Motherhood comes later for most

Australian women are continuing the trend to start their families later in life according to a report to be released by the Australian Institute of Health and Welfare. Australia's Mothers and Babies 1996 shows that the average age for first-time mothers in 1996 was 26.6 years, up from 25.8 in 1991. The average age for all mothers in 1996 was 28.6 years.

Five per cent of new mothers were teenagers; of these more than 4,000 (1.7%) were 17 years or younger.

Head of the AIHW National Perinatal Statistics Unit at the University of New South Wales, Dr Paul Lancaster, said that while women are having their first babies later than in the past, most still start their families before they're 35. Only 1 in 13 mothers had their first baby when they were 35 or older.'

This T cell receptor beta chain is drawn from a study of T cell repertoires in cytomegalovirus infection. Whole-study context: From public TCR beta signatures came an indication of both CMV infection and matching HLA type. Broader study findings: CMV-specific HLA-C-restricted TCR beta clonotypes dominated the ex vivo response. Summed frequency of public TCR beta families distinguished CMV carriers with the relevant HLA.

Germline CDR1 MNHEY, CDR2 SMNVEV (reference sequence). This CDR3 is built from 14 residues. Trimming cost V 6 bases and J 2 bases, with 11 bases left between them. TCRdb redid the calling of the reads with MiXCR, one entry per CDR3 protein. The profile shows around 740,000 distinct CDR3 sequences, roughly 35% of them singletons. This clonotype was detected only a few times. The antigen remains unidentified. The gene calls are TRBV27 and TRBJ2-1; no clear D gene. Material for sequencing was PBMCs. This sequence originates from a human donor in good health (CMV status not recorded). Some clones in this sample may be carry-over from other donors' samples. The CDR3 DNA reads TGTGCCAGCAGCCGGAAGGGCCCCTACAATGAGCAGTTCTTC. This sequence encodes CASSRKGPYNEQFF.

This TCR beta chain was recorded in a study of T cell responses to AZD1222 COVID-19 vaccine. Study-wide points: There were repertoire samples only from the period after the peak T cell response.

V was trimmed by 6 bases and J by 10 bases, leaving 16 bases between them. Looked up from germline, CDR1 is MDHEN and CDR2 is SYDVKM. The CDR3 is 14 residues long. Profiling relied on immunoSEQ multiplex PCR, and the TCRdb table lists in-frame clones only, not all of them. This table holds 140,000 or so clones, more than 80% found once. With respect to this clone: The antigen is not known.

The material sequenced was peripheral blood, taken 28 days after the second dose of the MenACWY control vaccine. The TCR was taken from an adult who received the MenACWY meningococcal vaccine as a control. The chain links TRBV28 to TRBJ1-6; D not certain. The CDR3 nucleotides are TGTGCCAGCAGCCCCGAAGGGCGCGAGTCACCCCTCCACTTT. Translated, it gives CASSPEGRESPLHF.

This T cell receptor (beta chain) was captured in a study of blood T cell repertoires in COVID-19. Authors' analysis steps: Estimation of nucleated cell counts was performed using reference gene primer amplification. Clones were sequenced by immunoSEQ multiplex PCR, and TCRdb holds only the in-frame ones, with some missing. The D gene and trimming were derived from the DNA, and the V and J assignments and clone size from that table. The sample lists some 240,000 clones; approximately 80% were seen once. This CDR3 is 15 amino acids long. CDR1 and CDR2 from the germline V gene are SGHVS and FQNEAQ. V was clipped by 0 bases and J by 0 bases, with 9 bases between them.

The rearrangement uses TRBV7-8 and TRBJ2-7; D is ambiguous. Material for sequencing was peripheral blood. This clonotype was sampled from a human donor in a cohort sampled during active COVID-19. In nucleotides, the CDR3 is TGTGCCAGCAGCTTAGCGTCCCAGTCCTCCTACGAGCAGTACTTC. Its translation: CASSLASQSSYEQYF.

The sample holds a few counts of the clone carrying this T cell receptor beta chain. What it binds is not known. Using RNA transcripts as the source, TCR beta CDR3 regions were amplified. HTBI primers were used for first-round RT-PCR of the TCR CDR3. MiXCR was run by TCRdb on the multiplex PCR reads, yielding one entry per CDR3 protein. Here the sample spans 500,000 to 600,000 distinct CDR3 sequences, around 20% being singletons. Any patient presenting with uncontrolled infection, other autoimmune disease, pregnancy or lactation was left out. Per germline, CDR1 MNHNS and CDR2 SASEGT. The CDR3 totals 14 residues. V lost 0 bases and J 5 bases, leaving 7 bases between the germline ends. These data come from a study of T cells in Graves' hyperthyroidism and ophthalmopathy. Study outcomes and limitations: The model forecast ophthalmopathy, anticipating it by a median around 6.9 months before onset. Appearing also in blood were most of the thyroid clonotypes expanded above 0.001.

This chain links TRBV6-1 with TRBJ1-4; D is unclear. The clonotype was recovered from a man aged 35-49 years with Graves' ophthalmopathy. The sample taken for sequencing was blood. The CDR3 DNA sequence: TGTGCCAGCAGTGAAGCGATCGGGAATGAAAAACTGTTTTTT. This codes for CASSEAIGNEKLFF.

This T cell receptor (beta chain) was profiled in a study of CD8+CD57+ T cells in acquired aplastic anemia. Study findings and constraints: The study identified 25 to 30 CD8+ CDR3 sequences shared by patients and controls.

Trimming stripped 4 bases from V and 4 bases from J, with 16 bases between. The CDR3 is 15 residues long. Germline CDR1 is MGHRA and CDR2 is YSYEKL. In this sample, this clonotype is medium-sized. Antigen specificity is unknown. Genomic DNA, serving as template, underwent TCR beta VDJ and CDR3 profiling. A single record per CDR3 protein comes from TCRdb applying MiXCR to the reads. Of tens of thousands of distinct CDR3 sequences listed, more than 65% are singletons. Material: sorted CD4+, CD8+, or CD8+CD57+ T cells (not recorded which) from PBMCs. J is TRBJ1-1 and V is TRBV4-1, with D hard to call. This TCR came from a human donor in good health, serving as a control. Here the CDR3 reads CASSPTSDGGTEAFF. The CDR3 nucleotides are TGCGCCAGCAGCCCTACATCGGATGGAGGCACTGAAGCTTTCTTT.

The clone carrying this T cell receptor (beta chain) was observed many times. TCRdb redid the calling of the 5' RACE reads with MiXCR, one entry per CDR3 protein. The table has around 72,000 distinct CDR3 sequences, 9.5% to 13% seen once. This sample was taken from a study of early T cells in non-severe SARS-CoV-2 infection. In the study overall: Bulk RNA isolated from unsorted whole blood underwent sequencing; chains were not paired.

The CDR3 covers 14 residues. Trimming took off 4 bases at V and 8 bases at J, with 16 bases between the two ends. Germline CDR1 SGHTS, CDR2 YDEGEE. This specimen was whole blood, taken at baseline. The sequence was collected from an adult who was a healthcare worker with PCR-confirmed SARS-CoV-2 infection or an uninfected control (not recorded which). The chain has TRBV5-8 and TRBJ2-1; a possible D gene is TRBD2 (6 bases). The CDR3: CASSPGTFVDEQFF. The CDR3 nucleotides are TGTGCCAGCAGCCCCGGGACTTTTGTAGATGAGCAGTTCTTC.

'Australia's Mothers and Babies 1996 also shows that 23% of mothers were born outside Australia. Asian-born mothers increased from 5% of all mothers in 1991 to over 7% in 1996. Mothers born in Vietnam made up 1.8% of all births in Australia that year, China 1.3% and the Philippines 1.1%.

The report also shows that 3% of all women who had babies in 1996 were Indigenous and their average age was 24.

Other facts contained in Australia's Mothers and Babies 1996 include:

  • almost 1 in 5 births were by caesarean section;
  • 40% of mothers stayed in hospital less than 4 days compared with 20% in 1991;
  • most babies are born in hospital, but more babies were born in birth centres than in previous years (about 2% of confinements);
  • more boys than girls are born in Australia - the national ratio was 106.2 boys for every 100 girls. The sex ratio for singleton births was higher than for twins and other multiple births.

31 March 1999


Further information: Dr Paul Lancaster, ph. 02 9382 1047/1014 or 02 9427 0112 (after hours).
For media copies of the report: Lena Searle, ph. 02 6244 1032.